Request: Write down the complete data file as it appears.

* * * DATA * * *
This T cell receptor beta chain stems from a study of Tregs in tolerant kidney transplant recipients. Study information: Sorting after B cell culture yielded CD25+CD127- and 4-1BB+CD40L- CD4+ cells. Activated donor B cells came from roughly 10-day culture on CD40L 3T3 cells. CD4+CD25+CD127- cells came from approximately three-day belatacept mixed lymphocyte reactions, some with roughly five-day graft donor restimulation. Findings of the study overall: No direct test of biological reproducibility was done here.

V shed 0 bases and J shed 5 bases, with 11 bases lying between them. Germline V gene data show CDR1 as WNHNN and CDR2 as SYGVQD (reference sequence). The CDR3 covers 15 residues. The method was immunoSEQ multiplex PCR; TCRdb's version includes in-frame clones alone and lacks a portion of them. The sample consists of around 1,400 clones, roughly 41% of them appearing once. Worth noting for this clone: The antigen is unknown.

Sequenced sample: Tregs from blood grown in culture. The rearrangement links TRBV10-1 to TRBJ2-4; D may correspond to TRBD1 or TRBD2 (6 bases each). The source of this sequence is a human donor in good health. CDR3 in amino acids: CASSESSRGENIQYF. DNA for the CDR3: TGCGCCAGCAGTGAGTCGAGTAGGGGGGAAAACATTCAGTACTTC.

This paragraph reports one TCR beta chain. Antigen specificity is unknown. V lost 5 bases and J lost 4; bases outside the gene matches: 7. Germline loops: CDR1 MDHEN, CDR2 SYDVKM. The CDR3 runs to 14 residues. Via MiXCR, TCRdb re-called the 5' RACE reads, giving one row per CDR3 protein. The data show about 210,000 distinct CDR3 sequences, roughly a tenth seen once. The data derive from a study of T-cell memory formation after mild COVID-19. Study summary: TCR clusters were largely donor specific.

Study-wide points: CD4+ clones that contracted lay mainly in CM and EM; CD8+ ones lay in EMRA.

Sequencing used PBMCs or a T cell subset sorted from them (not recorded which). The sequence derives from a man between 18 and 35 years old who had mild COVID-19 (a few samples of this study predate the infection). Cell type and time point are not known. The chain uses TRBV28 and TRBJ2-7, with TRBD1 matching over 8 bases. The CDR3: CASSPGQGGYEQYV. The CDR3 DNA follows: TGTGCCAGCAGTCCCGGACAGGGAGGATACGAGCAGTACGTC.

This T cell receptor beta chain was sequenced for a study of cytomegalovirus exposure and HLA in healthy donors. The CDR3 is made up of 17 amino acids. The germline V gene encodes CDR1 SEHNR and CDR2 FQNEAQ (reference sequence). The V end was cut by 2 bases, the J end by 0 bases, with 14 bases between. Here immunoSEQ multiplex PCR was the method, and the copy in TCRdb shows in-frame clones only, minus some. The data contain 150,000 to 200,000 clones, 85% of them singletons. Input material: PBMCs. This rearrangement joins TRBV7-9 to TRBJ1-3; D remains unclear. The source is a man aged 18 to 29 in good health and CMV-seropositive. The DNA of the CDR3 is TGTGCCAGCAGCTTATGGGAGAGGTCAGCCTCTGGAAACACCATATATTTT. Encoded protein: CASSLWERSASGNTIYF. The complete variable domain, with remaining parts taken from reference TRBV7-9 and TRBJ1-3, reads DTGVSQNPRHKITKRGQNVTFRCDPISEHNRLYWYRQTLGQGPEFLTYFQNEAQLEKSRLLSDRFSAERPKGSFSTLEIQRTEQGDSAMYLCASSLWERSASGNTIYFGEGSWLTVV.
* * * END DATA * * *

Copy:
This T cell receptor beta chain stems from a study of Tregs in tolerant kidney transplant recipients. Study information: Sorting after B cell culture yielded CD25+CD127- and 4-1BB+CD40L- CD4+ cells. Activated donor B cells came from roughly 10-day culture on CD40L 3T3 cells. CD4+CD25+CD127- cells came from approximately three-day belatacept mixed lymphocyte reactions, some with roughly five-day graft donor restimulation. Findings of the study overall: No direct test of biological reproducibility was done here.

V shed 0 bases and J shed 5 bases, with 11 bases lying between them. Germline V gene data show CDR1 as WNHNN and CDR2 as SYGVQD (reference sequence). The CDR3 covers 15 residues. The method was immunoSEQ multiplex PCR; TCRdb's version includes in-frame clones alone and lacks a portion of them. The sample consists of around 1,400 clones, roughly 41% of them appearing once. Worth noting for this clone: The antigen is unknown.

Sequenced sample: Tregs from blood grown in culture. The rearrangement links TRBV10-1 to TRBJ2-4; D may correspond to TRBD1 or TRBD2 (6 bases each). The source of this sequence is a human donor in good health. CDR3 in amino acids: CASSESSRGENIQYF. DNA for the CDR3: TGCGCCAGCAGTGAGTCGAGTAGGGGGGAAAACATTCAGTACTTC.

This paragraph reports one TCR beta chain. Antigen specificity is unknown. V lost 5 bases and J lost 4; bases outside the gene matches: 7. Germline loops: CDR1 MDHEN, CDR2 SYDVKM. The CDR3 runs to 14 residues. Via MiXCR, TCRdb re-called the 5' RACE reads, giving one row per CDR3 protein. The data show about 210,000 distinct CDR3 sequences, roughly a tenth seen once. The data derive from a study of T-cell memory formation after mild COVID-19. Study summary: TCR clusters were largely donor specific.

Study-wide points: CD4+ clones that contracted lay mainly in CM and EM; CD8+ ones lay in EMRA.

Sequencing used PBMCs or a T cell subset sorted from them (not recorded which). The sequence derives from a man between 18 and 35 years old who had mild COVID-19 (a few samples of this study predate the infection). Cell type and time point are not known. The chain uses TRBV28 and TRBJ2-7, with TRBD1 matching over 8 bases. The CDR3: CASSPGQGGYEQYV. The CDR3 DNA follows: TGTGCCAGCAGTCCCGGACAGGGAGGATACGAGCAGTACGTC.

This T cell receptor beta chain was sequenced for a study of cytomegalovirus exposure and HLA in healthy donors. The CDR3 is made up of 17 amino acids. The germline V gene encodes CDR1 SEHNR and CDR2 FQNEAQ (reference sequence). The V end was cut by 2 bases, the J end by 0 bases, with 14 bases between. Here immunoSEQ multiplex PCR was the method, and the copy in TCRdb shows in-frame clones only, minus some. The data contain 150,000 to 200,000 clones, 85% of them singletons. Input material: PBMCs. This rearrangement joins TRBV7-9 to TRBJ1-3; D remains unclear. The source is a man aged 18 to 29 in good health and CMV-seropositive. The DNA of the CDR3 is TGTGCCAGCAGCTTATGGGAGAGGTCAGCCTCTGGAAACACCATATATTTT. Encoded protein: CASSLWERSASGNTIYF. The complete variable domain, with remaining parts taken from reference TRBV7-9 and TRBJ1-3, reads DTGVSQNPRHKITKRGQNVTFRCDPISEHNRLYWYRQTLGQGPEFLTYFQNEAQLEKSRLLSDRFSAERPKGSFSTLEIQRTEQGDSAMYLCASSLWERSASGNTIYFGEGSWLTVV.